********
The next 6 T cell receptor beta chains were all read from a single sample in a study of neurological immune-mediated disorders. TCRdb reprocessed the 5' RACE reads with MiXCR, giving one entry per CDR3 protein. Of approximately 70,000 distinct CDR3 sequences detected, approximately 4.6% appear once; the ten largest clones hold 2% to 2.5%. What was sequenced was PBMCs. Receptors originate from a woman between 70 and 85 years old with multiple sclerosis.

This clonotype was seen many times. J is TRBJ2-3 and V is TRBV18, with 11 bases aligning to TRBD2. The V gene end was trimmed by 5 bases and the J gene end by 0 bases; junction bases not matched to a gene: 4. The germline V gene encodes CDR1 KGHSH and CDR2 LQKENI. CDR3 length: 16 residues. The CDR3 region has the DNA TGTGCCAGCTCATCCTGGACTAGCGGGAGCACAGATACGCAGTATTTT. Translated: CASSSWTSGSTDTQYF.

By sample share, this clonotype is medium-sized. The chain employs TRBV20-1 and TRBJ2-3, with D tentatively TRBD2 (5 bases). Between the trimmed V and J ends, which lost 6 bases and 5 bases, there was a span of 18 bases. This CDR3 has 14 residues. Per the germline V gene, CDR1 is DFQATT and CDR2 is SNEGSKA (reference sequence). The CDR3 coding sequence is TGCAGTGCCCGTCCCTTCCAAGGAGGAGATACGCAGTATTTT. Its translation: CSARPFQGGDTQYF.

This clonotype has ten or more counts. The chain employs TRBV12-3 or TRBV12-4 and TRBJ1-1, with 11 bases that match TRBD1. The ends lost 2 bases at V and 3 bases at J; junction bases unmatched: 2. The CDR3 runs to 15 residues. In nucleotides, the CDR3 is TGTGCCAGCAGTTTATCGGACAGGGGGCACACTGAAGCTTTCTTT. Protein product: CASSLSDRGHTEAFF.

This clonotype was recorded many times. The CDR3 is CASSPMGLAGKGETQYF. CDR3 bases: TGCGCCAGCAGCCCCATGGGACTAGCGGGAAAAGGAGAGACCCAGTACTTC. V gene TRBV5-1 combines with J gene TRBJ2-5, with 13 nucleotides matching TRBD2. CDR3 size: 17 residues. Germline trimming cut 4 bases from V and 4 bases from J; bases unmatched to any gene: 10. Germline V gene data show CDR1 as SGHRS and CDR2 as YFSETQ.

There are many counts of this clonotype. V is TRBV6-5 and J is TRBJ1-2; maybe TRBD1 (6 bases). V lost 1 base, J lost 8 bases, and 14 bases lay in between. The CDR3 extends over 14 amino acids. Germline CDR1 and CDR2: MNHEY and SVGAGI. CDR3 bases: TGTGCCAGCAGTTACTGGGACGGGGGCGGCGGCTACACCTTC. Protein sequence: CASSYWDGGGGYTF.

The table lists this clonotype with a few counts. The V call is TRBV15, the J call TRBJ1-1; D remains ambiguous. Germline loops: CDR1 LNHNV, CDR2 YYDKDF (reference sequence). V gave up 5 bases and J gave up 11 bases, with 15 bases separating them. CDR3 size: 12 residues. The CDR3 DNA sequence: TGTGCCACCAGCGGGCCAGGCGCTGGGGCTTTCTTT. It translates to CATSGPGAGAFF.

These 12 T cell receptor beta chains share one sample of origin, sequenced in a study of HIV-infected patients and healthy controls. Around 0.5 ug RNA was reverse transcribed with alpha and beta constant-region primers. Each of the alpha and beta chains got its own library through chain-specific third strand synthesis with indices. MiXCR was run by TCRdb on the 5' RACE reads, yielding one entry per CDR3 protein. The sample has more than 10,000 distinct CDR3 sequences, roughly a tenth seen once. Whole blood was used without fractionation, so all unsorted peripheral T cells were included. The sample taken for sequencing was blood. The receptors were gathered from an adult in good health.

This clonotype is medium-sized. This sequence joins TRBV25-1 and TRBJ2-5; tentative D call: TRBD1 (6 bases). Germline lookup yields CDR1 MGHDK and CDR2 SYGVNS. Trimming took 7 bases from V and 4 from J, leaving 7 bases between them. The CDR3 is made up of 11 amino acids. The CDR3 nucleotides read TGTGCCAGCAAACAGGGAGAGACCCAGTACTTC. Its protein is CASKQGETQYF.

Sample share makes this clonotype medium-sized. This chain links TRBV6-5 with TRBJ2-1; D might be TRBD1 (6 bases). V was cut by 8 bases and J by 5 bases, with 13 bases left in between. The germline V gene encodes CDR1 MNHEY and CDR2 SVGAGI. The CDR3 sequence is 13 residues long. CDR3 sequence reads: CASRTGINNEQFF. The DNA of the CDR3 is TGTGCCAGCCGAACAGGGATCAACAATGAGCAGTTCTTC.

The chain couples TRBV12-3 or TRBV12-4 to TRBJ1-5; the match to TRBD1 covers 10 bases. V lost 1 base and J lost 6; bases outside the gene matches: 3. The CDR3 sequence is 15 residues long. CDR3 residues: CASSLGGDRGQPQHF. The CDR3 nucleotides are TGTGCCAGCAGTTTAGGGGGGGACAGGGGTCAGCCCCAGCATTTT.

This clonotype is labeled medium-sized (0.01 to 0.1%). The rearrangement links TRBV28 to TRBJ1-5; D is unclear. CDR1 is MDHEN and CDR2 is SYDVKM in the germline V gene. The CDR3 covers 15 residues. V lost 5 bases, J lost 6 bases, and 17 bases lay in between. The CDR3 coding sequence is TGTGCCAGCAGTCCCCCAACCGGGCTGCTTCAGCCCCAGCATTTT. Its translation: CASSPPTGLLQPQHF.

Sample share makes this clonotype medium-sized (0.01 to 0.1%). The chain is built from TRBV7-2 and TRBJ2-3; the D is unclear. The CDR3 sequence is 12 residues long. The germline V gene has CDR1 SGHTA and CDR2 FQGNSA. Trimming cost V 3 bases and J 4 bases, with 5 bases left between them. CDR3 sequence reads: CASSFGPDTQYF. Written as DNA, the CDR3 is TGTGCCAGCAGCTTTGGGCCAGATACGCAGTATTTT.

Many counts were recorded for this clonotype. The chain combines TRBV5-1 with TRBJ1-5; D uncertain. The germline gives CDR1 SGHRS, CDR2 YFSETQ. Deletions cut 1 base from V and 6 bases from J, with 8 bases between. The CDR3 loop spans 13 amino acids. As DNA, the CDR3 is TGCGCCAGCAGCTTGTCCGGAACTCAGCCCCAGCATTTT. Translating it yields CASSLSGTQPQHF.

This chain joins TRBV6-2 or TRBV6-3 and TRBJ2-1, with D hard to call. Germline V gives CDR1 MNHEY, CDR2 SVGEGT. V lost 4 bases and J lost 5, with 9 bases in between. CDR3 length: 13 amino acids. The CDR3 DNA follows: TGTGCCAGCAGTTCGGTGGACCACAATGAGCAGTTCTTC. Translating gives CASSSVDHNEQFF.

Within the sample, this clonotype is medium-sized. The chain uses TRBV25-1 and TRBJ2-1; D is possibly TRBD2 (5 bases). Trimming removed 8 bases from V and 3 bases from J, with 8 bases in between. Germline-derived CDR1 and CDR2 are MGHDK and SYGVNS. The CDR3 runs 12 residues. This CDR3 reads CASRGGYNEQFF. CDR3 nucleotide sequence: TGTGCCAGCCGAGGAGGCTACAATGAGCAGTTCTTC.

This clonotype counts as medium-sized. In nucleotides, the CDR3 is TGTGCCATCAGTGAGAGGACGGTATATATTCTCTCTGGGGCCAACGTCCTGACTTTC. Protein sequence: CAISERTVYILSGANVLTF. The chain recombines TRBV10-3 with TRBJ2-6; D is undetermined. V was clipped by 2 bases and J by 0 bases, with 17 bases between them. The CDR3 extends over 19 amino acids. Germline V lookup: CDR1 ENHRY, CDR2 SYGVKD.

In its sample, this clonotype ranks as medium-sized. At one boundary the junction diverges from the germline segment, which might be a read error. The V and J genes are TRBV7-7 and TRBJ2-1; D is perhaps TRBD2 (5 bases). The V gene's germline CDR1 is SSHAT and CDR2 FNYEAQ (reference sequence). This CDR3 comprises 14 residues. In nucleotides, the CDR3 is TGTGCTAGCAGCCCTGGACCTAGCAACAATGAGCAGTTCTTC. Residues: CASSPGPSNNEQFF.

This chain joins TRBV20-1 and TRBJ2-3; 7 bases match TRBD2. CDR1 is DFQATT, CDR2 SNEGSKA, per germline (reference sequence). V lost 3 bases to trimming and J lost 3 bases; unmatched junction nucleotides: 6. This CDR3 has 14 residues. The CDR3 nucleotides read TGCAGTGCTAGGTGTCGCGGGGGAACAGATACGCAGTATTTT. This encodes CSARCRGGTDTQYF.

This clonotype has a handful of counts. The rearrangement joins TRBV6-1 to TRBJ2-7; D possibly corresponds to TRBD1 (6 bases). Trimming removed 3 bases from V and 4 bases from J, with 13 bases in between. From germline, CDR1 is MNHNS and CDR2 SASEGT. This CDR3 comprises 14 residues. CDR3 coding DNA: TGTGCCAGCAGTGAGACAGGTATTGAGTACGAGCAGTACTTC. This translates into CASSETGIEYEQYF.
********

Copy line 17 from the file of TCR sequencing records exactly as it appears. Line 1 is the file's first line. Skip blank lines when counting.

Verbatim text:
This clonotype counts as medium-sized. In nucleotides, the CDR3 is TGTGCCATCAGTGAGAGGACGGTATATATTCTCTCTGGGGCCAACGTCCTGACTTTC. Protein sequence: CAISERTVYILSGANVLTF. The chain recombines TRBV10-3 with TRBJ2-6; D is undetermined. V was clipped by 2 bases and J by 0 bases, with 17 bases between them. The CDR3 extends over 19 amino acids. Germline V lookup: CDR1 ENHRY, CDR2 SYGVKD.